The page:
Tell your story well
When preparing for an interview, most people go over education, work achievements, projects they have run, successes they have had, and challenges they have faced and overcome. Little consideration is given to what is usually the first question an interviewer will ask: "can you tell me a bit about yourself?"
This seems to be the simplest of questions, but as an opener it is a chance to get the interview off to an interesting and engaging start - or not! You aren't just a list of qualifications and jobs; an interviewer can see most of this from the résumé. Asking you to talk about yourself should be a chance to do just that: tell a story.
Of course, you must talk about the jobs you have had, but also talk about experiences, reasons for the choices you have made, how these made you feel and what kind of person it has made you.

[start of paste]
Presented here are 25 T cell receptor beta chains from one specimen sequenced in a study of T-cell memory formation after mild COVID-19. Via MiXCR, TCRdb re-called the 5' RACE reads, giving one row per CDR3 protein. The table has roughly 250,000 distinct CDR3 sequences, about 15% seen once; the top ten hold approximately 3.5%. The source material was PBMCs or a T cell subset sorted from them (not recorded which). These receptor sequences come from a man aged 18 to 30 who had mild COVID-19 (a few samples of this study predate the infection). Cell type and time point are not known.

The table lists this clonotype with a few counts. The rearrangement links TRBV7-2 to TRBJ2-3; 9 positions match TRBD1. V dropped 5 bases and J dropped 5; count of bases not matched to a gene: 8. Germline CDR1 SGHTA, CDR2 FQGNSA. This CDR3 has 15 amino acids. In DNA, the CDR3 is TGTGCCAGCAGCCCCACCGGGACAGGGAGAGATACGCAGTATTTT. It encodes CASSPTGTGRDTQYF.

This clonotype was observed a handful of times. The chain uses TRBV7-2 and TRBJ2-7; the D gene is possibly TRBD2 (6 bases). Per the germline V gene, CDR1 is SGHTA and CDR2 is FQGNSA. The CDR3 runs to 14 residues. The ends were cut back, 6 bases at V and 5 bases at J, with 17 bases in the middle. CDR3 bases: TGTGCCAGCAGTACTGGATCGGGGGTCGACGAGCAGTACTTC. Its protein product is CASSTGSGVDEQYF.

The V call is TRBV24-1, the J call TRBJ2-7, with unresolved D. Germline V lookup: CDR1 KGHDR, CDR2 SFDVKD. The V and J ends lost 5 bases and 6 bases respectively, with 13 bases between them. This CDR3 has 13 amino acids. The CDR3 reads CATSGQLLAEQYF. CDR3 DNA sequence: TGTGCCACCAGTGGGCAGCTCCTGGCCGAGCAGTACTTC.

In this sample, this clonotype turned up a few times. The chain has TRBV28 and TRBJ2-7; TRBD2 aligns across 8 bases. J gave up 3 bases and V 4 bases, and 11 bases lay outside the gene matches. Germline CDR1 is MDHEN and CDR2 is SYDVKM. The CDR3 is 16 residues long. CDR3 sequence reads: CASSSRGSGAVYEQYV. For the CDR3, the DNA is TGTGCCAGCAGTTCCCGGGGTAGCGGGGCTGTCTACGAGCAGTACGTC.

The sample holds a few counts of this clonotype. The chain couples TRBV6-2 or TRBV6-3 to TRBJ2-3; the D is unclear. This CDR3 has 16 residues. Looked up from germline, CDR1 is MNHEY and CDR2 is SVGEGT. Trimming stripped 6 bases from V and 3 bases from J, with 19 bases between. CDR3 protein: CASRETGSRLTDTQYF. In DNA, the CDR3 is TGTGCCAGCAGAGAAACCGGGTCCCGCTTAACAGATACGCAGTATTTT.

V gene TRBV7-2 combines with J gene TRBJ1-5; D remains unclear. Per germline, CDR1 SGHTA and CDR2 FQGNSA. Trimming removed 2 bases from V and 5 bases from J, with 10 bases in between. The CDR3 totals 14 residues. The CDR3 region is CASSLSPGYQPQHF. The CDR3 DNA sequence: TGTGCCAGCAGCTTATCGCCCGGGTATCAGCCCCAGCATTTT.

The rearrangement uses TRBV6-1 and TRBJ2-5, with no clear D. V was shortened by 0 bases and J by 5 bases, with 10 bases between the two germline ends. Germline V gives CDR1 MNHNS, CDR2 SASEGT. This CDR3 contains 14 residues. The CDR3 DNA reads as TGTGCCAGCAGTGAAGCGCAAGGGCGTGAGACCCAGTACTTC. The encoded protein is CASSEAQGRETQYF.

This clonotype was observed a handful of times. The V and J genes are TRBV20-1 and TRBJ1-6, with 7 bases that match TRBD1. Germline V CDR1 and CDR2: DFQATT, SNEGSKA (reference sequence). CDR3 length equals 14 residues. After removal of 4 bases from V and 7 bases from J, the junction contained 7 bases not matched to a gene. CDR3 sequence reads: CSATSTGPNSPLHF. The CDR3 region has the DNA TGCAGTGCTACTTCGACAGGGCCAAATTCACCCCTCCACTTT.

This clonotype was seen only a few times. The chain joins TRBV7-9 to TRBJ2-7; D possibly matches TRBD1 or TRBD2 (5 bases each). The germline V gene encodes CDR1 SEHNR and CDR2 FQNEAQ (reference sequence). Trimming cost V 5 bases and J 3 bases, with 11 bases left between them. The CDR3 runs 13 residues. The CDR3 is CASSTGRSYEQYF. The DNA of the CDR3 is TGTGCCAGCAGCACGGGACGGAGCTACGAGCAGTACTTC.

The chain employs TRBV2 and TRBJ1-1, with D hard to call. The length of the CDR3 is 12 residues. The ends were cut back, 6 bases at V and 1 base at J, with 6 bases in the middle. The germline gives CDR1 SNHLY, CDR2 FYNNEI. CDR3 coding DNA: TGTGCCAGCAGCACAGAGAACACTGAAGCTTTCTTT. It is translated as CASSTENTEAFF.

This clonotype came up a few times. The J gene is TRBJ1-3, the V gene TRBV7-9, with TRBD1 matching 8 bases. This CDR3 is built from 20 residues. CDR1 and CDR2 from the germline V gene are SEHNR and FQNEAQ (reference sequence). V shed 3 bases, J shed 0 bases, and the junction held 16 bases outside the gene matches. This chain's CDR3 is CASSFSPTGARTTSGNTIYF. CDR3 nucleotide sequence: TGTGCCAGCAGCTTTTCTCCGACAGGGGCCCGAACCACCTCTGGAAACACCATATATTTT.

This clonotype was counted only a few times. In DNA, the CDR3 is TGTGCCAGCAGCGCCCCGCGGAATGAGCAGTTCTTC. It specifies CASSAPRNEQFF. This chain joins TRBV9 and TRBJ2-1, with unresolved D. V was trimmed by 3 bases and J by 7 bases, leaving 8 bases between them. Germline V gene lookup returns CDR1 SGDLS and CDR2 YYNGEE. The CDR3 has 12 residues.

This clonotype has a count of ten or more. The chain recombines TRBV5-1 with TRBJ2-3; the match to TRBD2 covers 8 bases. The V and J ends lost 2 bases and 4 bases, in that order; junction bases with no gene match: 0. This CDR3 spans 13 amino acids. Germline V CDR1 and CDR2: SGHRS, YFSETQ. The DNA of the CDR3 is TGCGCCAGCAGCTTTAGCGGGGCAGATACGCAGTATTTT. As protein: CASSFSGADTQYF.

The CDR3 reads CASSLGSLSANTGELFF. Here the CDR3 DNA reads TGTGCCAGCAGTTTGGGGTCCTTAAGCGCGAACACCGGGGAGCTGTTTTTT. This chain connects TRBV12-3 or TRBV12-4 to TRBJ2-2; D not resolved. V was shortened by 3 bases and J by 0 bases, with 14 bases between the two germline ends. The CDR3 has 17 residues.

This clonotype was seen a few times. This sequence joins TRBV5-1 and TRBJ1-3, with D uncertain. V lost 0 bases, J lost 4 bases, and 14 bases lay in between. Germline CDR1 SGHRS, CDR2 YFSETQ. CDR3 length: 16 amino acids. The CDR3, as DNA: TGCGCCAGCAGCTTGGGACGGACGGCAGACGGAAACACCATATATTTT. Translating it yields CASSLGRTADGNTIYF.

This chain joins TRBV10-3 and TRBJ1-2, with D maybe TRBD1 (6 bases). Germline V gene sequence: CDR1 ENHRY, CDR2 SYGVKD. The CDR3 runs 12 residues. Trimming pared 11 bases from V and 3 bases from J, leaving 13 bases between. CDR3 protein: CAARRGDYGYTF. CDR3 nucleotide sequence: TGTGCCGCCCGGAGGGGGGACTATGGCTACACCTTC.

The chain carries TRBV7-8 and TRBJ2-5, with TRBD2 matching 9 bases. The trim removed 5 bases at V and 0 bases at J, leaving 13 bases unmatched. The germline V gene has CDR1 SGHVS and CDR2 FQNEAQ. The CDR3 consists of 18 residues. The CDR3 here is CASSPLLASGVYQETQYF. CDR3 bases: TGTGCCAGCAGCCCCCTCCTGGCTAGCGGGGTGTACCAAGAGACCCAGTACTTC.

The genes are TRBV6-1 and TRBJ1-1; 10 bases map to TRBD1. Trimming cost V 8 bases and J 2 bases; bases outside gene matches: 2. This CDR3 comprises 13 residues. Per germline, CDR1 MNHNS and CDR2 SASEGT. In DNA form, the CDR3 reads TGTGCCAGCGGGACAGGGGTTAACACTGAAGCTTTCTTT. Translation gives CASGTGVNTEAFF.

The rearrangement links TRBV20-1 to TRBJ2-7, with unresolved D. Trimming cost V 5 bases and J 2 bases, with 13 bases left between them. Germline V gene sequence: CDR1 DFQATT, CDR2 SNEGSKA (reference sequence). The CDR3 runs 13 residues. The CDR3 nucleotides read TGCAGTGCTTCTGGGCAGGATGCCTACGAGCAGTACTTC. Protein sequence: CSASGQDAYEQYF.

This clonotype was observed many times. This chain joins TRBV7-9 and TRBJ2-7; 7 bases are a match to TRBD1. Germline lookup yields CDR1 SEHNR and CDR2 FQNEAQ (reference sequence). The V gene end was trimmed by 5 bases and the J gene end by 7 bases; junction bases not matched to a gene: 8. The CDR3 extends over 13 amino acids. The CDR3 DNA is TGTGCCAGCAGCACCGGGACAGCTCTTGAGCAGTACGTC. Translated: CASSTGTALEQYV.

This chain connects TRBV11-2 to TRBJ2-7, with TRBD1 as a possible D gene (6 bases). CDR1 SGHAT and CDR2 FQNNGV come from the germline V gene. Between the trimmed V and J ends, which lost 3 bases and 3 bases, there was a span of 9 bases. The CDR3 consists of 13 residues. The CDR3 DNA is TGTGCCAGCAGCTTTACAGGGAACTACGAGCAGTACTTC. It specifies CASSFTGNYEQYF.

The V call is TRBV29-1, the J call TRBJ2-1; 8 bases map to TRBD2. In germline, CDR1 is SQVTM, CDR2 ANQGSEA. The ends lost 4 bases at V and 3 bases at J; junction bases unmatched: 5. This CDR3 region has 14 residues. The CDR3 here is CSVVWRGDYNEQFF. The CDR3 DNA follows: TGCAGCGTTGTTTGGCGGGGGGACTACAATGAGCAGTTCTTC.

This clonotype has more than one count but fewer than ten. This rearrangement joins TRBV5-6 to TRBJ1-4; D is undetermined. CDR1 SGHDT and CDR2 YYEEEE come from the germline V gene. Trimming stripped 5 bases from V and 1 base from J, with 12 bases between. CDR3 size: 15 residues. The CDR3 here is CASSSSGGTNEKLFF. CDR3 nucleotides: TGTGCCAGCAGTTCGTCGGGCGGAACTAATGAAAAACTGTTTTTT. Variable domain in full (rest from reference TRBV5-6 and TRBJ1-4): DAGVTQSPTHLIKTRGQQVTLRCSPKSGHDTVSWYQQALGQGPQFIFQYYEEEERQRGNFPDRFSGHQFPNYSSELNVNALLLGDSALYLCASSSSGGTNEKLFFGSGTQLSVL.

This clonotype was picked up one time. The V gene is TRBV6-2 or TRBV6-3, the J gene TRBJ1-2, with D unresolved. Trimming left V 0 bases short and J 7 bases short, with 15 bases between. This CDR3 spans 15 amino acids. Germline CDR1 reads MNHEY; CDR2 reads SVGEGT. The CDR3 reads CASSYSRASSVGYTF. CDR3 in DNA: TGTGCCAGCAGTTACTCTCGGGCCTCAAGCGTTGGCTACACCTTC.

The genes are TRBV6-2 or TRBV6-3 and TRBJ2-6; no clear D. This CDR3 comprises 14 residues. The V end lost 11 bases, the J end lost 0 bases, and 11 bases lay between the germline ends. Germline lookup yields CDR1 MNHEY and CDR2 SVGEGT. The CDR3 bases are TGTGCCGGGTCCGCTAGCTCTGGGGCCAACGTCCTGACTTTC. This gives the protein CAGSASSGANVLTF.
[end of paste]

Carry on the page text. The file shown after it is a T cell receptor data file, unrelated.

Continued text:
Candidates should be mindful of how long they talk in this section. The best answers I have heard are relatively concise. They start from early career, discussing experiences, work and life in chronological order, with the most time spent on the most recent and most relevant jobs.
Bringing this answer to a conclusion is also tricky and usually handled clumsily. I have found that asking the interviewer something along the lines of: "that's an overview of me, is there anything I can go into in more detail for you?" naturally helps move things on and makes it more a discussion than a stuffy Q&A session.
Much of an interview is about how you connect with the interviewer. "Do I like this person?" is something everyone interviewing you will ask. If the answer is "yes" you have more of a chance. You only get one crack at a first impression.
Nick Wheatley, manager for IT and corporate functions – Hong Kong, ConnectedGroup